This paper explores the nature of competition between hypotheses and the effect of failing to model this relationship correctly when performing abductive inference. In terms of the nature of competition, the importance of the interplay between direct and indirect pathways, where the latter depends on the evidence under consideration, is investigated. Experimental results show that models which treat hypotheses as mutually exclusive or independent perform well in an abduction problem that requires identifying the most probable hypothesis, provided there is at least some positive degree of competition between the hypotheses. However, even in such cases a significant limitation of these models is their inability to identify a second hypothesis that may well also be true.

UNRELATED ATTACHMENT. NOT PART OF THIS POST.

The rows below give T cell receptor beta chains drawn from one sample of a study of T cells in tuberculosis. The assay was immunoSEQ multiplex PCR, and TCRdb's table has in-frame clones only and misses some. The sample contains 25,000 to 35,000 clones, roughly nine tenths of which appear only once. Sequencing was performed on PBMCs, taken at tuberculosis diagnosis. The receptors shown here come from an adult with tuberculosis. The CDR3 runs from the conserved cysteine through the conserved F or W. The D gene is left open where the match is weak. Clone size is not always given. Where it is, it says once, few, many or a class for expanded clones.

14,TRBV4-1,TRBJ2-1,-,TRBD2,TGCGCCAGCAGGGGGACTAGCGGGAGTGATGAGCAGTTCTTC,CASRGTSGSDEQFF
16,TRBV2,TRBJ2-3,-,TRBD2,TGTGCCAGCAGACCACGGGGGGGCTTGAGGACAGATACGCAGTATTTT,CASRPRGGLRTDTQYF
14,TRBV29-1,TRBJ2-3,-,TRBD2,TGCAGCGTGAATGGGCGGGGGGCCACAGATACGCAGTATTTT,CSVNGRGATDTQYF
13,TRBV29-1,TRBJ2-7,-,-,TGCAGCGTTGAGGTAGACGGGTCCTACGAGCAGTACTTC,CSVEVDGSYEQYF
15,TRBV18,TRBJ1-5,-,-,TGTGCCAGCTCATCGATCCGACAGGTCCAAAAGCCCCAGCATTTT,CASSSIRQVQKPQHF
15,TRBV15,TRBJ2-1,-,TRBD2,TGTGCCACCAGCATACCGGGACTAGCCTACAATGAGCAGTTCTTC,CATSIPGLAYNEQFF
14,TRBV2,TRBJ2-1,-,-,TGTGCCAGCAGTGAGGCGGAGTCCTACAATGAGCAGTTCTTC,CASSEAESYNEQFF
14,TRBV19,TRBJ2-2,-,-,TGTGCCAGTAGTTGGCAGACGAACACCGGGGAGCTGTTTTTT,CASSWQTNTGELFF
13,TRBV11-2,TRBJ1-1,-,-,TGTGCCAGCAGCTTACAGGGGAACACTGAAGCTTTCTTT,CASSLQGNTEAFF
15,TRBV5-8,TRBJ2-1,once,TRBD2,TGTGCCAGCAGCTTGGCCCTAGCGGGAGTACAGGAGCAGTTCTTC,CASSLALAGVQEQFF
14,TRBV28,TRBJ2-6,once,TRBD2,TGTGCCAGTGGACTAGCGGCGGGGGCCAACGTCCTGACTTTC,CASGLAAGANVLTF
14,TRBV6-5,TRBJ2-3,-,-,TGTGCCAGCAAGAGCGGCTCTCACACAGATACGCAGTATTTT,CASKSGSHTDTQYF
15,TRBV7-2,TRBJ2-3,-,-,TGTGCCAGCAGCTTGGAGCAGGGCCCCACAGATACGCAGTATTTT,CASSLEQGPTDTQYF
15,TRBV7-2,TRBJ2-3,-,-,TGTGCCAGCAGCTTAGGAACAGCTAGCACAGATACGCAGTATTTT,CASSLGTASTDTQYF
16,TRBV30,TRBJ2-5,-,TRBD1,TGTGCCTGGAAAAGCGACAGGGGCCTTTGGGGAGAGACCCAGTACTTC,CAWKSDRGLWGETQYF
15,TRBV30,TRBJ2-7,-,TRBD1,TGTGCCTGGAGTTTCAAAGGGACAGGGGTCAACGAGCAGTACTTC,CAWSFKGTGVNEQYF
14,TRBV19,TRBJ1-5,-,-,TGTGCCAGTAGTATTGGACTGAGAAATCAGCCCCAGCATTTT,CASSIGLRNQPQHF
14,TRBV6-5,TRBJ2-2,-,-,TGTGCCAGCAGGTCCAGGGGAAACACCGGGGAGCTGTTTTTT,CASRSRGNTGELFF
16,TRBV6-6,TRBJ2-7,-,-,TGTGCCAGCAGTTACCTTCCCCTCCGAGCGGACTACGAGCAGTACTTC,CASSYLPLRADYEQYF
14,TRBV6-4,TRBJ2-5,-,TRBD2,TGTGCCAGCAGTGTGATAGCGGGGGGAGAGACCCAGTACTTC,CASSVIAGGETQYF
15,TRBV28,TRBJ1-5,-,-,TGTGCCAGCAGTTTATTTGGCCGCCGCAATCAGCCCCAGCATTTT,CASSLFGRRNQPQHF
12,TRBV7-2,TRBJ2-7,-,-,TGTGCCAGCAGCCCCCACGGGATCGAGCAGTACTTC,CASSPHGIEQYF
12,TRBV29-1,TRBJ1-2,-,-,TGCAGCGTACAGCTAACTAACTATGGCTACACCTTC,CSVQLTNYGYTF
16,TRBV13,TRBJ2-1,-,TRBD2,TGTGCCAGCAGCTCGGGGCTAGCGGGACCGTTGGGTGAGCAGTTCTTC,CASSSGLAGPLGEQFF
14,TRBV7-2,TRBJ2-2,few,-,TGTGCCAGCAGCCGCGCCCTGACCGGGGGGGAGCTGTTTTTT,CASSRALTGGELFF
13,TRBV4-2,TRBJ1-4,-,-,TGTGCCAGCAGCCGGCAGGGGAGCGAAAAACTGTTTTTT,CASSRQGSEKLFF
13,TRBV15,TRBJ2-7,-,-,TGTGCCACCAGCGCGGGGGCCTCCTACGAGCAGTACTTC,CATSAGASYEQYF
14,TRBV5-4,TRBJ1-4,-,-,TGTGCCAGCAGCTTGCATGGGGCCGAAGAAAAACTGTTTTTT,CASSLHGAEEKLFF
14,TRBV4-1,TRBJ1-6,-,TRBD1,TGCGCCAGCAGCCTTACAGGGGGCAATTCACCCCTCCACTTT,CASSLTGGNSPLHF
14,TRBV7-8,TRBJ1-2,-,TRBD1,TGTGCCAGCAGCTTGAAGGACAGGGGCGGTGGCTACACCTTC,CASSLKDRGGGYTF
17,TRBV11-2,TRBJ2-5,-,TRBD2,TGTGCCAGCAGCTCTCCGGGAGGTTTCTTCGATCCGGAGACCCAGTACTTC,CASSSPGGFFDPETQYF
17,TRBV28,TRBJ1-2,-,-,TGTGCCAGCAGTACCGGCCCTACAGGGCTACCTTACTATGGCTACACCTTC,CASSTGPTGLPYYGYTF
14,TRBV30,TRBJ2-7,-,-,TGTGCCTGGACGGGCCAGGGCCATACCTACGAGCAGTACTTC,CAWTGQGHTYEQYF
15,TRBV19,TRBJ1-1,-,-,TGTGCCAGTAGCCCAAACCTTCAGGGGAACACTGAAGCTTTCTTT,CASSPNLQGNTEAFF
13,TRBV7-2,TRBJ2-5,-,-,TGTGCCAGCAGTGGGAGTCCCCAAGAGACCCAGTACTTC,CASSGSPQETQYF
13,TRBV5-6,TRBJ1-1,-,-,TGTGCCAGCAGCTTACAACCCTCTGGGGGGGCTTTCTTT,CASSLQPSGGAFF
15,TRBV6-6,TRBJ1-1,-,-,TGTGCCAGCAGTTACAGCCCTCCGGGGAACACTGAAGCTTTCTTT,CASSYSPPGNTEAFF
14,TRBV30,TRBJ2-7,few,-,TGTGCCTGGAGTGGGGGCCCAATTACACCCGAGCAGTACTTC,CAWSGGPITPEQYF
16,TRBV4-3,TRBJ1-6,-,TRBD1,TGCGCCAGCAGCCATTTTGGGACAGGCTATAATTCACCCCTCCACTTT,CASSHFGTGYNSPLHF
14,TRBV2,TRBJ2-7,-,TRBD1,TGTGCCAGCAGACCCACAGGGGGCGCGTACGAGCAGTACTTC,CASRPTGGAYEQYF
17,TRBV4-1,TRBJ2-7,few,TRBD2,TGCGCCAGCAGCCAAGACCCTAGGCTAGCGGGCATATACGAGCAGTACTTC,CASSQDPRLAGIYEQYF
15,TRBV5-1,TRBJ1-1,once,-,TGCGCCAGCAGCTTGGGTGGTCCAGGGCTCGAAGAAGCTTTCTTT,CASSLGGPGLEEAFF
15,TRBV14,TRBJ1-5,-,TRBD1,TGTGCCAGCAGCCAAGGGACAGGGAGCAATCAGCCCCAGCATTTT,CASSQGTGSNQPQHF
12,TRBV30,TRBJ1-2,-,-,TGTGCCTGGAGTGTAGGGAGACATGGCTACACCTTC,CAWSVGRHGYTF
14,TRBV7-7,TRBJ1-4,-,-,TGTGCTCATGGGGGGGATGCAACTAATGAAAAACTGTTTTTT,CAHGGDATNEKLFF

- Inference to the best explanation
- Hypothesis competition
- Computer simulation